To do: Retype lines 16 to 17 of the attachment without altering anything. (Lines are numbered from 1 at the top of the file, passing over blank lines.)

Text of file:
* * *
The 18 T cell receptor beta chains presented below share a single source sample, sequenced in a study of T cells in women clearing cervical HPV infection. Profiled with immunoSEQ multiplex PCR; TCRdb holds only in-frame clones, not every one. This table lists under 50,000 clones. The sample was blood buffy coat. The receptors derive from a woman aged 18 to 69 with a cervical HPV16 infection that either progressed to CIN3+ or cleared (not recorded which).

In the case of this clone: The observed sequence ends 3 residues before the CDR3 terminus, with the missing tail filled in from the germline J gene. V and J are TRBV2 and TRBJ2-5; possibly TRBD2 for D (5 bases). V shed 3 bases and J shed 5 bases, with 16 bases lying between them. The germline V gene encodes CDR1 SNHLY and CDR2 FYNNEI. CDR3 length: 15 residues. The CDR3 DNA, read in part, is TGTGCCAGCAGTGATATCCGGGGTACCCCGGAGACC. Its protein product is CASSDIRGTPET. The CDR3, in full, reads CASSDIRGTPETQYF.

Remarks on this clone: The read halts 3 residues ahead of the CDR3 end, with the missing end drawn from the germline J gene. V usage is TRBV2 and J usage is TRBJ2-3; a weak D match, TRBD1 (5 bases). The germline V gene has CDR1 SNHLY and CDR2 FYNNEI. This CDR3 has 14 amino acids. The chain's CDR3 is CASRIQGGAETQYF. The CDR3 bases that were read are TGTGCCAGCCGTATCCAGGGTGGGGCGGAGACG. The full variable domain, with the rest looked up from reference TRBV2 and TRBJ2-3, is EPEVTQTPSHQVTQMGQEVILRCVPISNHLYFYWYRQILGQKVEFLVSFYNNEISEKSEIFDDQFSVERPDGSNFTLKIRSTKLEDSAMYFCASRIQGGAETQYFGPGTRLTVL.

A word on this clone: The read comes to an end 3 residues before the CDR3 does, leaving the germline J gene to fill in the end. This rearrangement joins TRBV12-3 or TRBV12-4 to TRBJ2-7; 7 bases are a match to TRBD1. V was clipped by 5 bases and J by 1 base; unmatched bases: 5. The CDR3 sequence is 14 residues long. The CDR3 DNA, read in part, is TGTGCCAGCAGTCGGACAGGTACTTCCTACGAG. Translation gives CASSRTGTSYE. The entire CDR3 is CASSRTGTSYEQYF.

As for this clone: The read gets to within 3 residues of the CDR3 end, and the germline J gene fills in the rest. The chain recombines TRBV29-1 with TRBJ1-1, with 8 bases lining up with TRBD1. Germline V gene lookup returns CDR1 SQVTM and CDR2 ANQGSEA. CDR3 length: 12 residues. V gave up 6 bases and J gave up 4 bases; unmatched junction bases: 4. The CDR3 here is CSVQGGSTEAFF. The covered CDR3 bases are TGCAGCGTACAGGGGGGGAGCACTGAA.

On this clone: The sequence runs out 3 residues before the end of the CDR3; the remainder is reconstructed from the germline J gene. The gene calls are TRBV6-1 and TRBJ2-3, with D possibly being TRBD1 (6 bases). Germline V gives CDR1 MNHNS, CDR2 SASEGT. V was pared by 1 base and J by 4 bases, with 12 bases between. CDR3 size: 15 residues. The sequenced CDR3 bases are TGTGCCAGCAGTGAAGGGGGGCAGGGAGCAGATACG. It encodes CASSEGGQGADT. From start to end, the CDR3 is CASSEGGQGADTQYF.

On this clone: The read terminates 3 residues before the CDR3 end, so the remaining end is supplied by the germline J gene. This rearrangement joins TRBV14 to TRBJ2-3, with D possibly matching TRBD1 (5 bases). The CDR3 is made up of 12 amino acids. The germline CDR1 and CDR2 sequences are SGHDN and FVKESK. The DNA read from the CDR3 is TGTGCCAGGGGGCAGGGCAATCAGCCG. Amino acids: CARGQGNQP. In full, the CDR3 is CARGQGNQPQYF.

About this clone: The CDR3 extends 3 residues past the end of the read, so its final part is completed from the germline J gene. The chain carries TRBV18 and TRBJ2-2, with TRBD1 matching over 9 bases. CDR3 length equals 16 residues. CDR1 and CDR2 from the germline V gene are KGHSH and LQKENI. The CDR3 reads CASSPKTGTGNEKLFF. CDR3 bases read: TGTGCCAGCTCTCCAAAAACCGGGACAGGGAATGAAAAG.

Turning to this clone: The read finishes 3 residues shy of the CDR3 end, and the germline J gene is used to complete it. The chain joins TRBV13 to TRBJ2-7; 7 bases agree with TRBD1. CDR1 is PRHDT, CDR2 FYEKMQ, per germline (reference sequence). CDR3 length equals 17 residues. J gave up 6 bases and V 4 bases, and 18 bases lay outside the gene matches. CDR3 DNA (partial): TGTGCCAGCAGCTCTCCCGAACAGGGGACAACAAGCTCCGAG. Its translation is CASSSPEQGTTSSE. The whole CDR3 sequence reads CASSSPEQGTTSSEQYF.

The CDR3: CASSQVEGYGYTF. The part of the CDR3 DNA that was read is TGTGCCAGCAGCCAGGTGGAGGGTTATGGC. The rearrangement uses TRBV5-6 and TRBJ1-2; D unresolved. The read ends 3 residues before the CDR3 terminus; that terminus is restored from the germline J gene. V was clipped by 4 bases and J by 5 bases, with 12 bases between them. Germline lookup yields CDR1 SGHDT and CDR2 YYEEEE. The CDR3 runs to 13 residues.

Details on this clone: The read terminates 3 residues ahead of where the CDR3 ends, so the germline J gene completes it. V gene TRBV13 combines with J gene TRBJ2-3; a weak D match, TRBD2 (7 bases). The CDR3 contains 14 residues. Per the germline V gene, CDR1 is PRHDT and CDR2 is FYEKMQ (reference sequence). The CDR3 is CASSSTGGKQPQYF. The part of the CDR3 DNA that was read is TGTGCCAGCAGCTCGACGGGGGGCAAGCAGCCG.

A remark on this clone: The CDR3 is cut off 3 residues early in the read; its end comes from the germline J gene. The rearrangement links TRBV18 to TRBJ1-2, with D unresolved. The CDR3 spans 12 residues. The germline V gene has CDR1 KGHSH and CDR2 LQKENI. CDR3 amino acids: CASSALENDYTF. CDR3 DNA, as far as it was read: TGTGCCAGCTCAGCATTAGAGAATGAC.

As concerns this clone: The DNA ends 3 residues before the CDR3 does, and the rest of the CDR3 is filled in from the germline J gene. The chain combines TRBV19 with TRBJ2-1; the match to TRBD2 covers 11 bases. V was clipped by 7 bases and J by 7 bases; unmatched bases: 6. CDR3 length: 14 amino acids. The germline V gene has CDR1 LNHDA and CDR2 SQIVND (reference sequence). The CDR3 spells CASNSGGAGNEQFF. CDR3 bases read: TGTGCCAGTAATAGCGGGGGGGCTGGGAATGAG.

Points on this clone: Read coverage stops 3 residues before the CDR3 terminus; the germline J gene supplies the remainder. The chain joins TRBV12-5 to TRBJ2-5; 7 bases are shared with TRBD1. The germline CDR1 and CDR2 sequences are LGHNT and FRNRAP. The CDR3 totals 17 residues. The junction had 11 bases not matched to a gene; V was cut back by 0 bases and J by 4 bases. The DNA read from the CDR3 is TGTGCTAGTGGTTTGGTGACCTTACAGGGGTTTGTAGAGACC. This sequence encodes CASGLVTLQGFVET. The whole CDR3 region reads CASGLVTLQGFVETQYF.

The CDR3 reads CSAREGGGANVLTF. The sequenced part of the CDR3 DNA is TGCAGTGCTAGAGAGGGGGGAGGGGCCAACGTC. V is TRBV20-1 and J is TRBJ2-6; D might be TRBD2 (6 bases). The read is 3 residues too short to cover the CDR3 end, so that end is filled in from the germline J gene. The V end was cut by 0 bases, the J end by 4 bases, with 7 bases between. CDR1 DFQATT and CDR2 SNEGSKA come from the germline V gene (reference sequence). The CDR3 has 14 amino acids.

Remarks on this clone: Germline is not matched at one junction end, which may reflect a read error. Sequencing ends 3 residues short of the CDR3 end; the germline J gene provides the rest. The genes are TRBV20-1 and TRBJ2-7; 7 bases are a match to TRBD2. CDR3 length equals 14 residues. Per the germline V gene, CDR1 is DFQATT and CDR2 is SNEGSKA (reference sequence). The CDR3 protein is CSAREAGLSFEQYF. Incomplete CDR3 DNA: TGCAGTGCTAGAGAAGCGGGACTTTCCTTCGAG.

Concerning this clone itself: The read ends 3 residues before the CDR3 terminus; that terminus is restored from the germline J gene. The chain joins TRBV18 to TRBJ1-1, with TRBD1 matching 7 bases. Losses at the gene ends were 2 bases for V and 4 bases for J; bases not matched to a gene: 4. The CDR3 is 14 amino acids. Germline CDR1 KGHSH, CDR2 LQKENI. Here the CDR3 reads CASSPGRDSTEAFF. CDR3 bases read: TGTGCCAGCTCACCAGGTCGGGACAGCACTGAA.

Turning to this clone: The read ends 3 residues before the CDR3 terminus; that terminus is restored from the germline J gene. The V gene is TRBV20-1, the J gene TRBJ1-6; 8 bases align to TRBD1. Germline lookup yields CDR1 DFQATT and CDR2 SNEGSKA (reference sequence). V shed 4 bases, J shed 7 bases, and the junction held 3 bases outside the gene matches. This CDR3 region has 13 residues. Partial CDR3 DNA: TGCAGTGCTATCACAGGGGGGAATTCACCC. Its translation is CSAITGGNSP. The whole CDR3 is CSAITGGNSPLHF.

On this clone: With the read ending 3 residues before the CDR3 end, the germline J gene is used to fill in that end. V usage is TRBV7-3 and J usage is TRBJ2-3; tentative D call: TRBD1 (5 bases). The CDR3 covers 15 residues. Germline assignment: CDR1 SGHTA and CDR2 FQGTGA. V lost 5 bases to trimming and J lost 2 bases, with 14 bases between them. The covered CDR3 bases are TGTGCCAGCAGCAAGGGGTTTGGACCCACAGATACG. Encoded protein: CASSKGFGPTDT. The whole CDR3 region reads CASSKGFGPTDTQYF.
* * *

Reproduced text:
Remarks on this clone: Germline is not matched at one junction end, which may reflect a read error. Sequencing ends 3 residues short of the CDR3 end; the germline J gene provides the rest. The genes are TRBV20-1 and TRBJ2-7; 7 bases are a match to TRBD2. CDR3 length equals 14 residues. Per the germline V gene, CDR1 is DFQATT and CDR2 is SNEGSKA (reference sequence). The CDR3 protein is CSAREAGLSFEQYF. Incomplete CDR3 DNA: TGCAGTGCTAGAGAAGCGGGACTTTCCTTCGAG.

Concerning this clone itself: The read ends 3 residues before the CDR3 terminus; that terminus is restored from the germline J gene. The chain joins TRBV18 to TRBJ1-1, with TRBD1 matching 7 bases. Losses at the gene ends were 2 bases for V and 4 bases for J; bases not matched to a gene: 4. The CDR3 is 14 amino acids. Germline CDR1 KGHSH, CDR2 LQKENI. Here the CDR3 reads CASSPGRDSTEAFF. CDR3 bases read: TGTGCCAGCTCACCAGGTCGGGACAGCACTGAA.